Who is Heinrich Heine and why is our pastor quoting him during the Easter sermon?

I let my fingers do the Googling and found him to be one of the more cynical poets of the early 19th century. A persecuted Jew and skeptical poet whose writing avoided the “high flights of fancy” so often found in the sentimental Romanticism of his day. A highly controversial writer who became the focus of Nazi oppression and subsequent book burning, Heine was on a quest for true hope and change. 

A converted Jew, he tried to assimilate into Christian German culture but was disdained and condemned by the Nazi culture due to his Jewish heritage. He’s described as a more honest and human poet than any of his romantic contemporaries. 

In short, it seems as though Heine was into pinpointing real (see: this and this) and I so dig that. 

How am I a living testimony to others? If no one knew I was a Christian, could they tell merely from my life? My decisions? My words? My actions? 

This begs another deeper question: how do these personal aspects translate to individuals in general? And, as long as I’m questioning God’s divine plan, what’s to say everyone sees my life the same way? I may be showing you a redeemed life, but what if your stuff gets in the way of seeing my life as redeemed?  Your stuff or church stuff or personal biases or religiosity or pain or whatever. What then?

Is being nice, helpful, generous, hard-working and kind enough for eternal salvation? No. Are these elements of a redeemed life? Sure, as long as we see them to our satisfaction.

I get what Heine is saying here. Christians should put words to action. Don’t tell me you are a Christian then gossip, judge and look down your nose at me. Don’t roll your eyes when people enter the church lobby in less-than-acceptable attire or speak in a condescending tone to those who aren’t well-versed in churchy language. 

I’ll give you an example. A real example. 
If you’re asked to lead a small group and one of the people in attendance, sitting directly across from you, missing teeth, struggling on welfare, asking for help parenting her 6-year old daughter, toting a squirming 7-month old baby in a too-small dirty car seat… well, you don’t ignore her raised hand. Right in front of you. Three feet away. For 20 minutes.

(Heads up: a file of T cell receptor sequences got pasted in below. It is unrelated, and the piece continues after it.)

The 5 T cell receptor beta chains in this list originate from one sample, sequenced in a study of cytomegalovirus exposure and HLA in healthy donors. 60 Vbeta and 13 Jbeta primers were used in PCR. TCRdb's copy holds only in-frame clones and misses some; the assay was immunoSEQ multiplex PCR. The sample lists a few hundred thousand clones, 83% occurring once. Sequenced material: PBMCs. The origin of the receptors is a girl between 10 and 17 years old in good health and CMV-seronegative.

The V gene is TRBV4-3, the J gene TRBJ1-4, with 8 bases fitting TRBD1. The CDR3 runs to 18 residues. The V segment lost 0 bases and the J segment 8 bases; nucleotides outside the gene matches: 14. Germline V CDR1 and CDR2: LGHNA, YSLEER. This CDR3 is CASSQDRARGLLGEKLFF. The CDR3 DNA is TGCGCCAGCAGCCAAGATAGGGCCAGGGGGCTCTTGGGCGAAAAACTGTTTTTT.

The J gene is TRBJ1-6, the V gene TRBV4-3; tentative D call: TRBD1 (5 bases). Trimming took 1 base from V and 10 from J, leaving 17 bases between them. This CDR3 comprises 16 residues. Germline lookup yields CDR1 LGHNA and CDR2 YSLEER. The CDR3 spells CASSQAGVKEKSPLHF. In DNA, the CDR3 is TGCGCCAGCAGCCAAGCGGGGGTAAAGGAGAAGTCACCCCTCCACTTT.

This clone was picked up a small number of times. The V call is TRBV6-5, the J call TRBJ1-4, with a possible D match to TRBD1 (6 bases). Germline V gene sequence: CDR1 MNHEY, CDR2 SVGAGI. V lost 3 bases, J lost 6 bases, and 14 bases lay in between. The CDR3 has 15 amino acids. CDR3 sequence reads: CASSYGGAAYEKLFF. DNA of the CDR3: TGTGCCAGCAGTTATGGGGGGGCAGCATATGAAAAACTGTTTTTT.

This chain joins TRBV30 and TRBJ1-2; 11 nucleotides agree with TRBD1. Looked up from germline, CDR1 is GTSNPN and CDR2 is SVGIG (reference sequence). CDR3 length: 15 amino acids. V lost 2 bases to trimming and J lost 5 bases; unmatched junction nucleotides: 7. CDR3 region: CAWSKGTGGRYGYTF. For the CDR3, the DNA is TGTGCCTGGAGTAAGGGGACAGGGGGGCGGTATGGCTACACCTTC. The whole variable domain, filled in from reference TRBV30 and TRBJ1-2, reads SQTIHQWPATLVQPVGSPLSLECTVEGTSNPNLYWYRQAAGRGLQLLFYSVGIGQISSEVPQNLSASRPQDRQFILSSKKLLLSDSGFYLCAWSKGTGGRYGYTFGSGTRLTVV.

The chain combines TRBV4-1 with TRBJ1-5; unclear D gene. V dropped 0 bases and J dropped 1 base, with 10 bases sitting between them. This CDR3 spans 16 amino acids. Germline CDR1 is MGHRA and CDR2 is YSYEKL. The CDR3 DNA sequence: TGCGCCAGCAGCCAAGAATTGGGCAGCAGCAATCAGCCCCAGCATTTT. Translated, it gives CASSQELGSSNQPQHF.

Her question was never answered. The facilitator just kept on talking. I was new so I kept quiet. It’s one of the more shameful experiences I’ve had at church. My church. The one I attend right now

How did I show my redeemed life to that woman, whom, to my knowledge, never again darkened the doorstep of this church?

The real truth is… I didn’t show her anything. I sat there, quiet and meek and ashamed. Where I am in my faith now, that would not happen. I’ve matured in my walk, as Heine matured in his often harsh and pessimistic views on the human condition and reality of social culture. 

Well, folks, call me the Heine of our day. At this time, in this way, I will say what needs saying in my little slice of Christian life and culture. 

Namely this: let’s meet people where they’re at, shall we? 

Just, no, to judgment, self-righteous language, mock empathy and shallow, frivolous conversations. Let’s be done messing around with being nice and get down to the business of being real. So, when I ask you “how are you” on Sunday, just give me an honest answer like:
Life sucks right now, just sayin’. 
My wife is dying and I want to go with her
Know what? I’m pretty damn grateful for a lot right now and I’m scared it’s going to evaporate as soon as I voice that. 
I spent all night trying to get my husband not to drink.
I’ve got a migraine, but I’m here. By the grace of God I’m here. 
All of these sentiments I know to be true in our church body right now. These are honest, living examples of authenticity in our midst. 

Show me authenticity in a Christian walk and I’ll show you a redeemed life on display, Mr. Heine.